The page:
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Miss Galindo’s Canape

I love the concept of the canape. All the flavours of an entire plateful, heaped extravagantly into one perfect mouthful. But I’ve just discovered something I love as much as the canape, and that’s the derivation of the word. Canape was coined in 18th century France  and means ‘sofa’ – a welcoming, capacious, inviting seat on which to place a host of convivial partners. The perfect description of the best kind of canape, in other words. I haven’t enjoyed a word so much since I discovered sesquipedalian – a very long word which means a very long word.

Idle thoughts about sofas took me to Elizabeth Gaskell, the Victorian novelist and biographer of Charlotte Bronte. In 1859 Mrs Gaskell combined a group of stories under the collective title Round the Sofa. Characters gather around the sofa of Mrs. Dawson to hear her account of Lady Ludlow. The subsequent story of the Countess, her feckless son Lord Septimus and her loyal companion Miss Galindo became one of the most compelling strands of the brilliant BBC television adaptation of Mrs Gaskell’s work, Cranford.

This is the canape I’ve devised in honour of Miss Galindo, the spinster daughter of a Baronet. In Mrs Gaskell’s story she struggles uncomplainingly to support herself and I figured it was time she was treated to a little luxury. So in tribute to the valiant Miss Galindo, here’s an edible sofa to enjoy while sitting on a sofa, reading Round the Sofa.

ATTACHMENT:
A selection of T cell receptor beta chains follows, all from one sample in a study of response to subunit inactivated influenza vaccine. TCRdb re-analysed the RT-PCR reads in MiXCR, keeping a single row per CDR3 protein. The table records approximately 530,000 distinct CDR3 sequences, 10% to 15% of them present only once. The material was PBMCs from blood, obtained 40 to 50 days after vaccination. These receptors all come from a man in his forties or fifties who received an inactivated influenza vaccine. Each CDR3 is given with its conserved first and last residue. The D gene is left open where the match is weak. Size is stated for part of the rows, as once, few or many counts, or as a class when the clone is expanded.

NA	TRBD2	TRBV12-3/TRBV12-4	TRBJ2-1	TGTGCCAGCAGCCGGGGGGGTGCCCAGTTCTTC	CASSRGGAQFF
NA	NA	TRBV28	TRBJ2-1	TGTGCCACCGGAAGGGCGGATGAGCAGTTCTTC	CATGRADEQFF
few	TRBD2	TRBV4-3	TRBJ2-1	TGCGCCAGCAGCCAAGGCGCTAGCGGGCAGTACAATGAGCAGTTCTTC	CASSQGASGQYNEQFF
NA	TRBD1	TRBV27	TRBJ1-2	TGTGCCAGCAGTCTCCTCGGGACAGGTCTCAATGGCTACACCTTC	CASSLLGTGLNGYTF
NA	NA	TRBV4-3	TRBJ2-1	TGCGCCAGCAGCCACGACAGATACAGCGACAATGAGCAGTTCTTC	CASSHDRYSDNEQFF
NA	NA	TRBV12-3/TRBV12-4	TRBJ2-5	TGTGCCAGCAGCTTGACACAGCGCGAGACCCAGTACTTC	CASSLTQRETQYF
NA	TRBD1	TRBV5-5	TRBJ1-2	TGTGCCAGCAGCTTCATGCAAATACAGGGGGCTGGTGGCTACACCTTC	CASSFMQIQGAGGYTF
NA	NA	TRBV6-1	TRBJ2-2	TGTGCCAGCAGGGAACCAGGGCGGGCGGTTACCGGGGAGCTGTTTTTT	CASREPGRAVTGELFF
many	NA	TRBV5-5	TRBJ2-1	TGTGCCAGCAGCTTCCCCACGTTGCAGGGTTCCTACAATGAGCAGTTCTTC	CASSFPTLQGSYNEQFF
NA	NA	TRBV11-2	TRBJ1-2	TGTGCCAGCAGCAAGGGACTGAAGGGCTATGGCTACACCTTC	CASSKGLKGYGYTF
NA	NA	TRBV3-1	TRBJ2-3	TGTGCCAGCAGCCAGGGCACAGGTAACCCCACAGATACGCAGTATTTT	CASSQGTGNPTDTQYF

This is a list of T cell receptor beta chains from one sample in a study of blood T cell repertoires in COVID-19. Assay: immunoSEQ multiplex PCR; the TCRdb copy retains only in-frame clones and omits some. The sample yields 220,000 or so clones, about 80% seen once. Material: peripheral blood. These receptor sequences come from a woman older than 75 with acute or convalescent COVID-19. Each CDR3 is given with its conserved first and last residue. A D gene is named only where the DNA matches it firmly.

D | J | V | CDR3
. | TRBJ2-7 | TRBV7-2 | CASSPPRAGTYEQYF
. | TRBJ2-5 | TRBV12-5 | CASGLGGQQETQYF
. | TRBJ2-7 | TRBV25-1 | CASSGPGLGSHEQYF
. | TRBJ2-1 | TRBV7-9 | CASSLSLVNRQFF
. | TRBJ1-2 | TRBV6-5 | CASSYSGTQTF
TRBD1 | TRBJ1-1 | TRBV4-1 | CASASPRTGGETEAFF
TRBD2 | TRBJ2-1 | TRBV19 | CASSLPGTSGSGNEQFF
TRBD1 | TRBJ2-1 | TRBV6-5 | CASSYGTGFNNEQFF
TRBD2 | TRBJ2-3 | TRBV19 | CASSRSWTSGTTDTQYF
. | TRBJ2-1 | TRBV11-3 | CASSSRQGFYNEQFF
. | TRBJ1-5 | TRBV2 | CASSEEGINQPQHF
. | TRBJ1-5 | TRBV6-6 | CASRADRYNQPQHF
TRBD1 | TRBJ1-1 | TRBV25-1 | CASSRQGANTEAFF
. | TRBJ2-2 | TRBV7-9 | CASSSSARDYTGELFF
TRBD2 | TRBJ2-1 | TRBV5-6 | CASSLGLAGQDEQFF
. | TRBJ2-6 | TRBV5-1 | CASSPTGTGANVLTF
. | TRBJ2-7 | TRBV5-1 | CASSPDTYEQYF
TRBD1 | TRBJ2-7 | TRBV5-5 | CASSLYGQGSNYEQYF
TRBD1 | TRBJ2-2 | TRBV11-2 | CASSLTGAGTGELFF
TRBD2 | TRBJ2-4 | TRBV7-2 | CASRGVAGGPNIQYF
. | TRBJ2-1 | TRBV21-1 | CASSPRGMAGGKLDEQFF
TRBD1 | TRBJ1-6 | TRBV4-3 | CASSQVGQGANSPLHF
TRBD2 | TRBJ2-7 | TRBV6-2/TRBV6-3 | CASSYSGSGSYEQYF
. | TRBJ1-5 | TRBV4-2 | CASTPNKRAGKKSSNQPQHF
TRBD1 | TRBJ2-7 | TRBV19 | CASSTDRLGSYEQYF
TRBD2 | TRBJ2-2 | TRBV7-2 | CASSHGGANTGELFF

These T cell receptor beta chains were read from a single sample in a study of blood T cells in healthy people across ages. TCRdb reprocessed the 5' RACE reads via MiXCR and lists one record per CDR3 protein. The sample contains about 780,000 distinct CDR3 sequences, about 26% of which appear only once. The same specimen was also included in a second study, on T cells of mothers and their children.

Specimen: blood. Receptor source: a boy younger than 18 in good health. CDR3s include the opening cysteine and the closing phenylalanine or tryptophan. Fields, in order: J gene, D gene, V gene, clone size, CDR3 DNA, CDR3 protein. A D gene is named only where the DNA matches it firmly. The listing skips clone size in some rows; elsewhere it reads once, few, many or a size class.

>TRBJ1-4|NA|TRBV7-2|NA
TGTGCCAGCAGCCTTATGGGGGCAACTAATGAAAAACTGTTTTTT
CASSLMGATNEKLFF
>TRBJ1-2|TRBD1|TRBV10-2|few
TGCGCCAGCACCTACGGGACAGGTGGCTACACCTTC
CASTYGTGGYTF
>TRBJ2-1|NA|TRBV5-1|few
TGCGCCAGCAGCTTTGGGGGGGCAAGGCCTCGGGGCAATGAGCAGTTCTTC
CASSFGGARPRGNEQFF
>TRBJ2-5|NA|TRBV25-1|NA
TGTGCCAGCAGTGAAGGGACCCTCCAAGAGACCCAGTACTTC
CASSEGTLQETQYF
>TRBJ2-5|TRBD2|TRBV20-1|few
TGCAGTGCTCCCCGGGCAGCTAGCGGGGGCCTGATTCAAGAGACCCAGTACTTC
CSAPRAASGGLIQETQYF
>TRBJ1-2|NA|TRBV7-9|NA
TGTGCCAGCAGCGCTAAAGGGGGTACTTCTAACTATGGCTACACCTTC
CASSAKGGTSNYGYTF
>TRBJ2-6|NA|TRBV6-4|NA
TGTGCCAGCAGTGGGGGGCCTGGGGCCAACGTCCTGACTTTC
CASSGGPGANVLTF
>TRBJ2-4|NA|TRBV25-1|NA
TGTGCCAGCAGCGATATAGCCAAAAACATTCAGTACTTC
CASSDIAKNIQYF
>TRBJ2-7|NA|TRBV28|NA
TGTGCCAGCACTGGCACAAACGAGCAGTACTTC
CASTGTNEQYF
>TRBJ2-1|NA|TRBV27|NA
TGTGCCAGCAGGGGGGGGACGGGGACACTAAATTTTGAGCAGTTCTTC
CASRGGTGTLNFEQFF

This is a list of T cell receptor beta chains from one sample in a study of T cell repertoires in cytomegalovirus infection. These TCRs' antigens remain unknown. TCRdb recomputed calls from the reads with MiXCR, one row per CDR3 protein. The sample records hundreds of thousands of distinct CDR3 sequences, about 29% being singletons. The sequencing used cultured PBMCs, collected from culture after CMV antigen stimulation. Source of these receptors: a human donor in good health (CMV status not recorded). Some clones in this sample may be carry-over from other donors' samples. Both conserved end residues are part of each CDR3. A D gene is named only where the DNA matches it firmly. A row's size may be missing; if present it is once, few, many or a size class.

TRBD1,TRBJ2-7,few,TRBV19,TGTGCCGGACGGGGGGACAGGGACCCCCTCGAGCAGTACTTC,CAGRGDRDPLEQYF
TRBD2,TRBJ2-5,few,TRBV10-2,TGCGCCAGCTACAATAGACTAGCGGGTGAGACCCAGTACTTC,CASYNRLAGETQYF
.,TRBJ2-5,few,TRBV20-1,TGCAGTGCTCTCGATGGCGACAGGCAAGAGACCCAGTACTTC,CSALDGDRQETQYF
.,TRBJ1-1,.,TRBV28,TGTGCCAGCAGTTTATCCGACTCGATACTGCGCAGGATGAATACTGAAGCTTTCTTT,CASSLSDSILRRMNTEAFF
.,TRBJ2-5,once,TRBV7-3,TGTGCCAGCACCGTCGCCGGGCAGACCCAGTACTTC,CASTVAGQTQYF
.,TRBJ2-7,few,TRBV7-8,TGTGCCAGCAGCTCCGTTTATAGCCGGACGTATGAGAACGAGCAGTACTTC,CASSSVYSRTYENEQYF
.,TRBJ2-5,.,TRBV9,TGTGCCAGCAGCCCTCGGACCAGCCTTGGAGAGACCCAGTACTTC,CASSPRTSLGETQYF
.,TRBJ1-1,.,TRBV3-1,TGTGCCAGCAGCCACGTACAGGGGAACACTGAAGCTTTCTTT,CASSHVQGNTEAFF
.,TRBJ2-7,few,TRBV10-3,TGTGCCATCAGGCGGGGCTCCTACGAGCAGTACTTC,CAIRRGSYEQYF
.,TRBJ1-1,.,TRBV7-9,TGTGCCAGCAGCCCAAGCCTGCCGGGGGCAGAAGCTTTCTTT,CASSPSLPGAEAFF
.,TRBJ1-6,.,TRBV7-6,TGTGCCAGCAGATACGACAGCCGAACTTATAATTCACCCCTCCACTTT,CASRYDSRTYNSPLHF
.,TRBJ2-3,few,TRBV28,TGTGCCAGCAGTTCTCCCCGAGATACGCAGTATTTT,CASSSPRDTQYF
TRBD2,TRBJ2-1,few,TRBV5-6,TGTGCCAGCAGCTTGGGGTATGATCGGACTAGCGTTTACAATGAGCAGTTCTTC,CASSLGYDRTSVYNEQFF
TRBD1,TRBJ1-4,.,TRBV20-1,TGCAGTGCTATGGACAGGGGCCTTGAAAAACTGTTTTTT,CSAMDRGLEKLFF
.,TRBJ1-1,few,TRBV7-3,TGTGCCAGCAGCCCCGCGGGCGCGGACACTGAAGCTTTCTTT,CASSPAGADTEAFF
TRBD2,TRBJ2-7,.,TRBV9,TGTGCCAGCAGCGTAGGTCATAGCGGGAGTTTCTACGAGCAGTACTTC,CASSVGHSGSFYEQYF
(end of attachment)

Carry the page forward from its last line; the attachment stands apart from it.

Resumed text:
Reserve one large, evenly shaped artichoke – put the others to one side to use for the puree. Slice the reserved artichoke very finely with a mandolin. As you slice, place the pieces in a bowl of water which has been acidulated with lemon juice. The lemon will stop the artichoke from discolouring.

Dry the artichoke slices. Heat the groundnut oil in a pan until very hot – it should be about 1.5 cm deep. Test the temperature by putting a cube of bread into the oil and checking that it fries crisply.  Lower the artichoke slices carefully into the oil for around two minutes until crisp and brown. Remove from the oil and place them on kitchen paper while you prepare the other ingredients. (The crisps are delicious on their own, with a little sea salt, but you want to end up with enough crisps to partner the scallops, so count carefully.)

Bring the remaining artichokes to a simmer in a pan of salted water and cook until soft.
Puree the cooked artichokes, along with the butter and cream. Season to taste and keep warm.

Fry the pancetta until crisp and remove from pan. Using the same pan, add a little olive oil and fry the scallops for a couple of minutes each side, until golden. Don’t overcook them or they will become tough.

Assemble your sofas by heaping a teaspoon of puree on a crisp, placing a generous shard of pancetta on top and crowning with a thyme-topped scallop. Squeeze a few drops of lemon over the scallops if so inclined. Eat immediately – no-one likes a soggy sofa.


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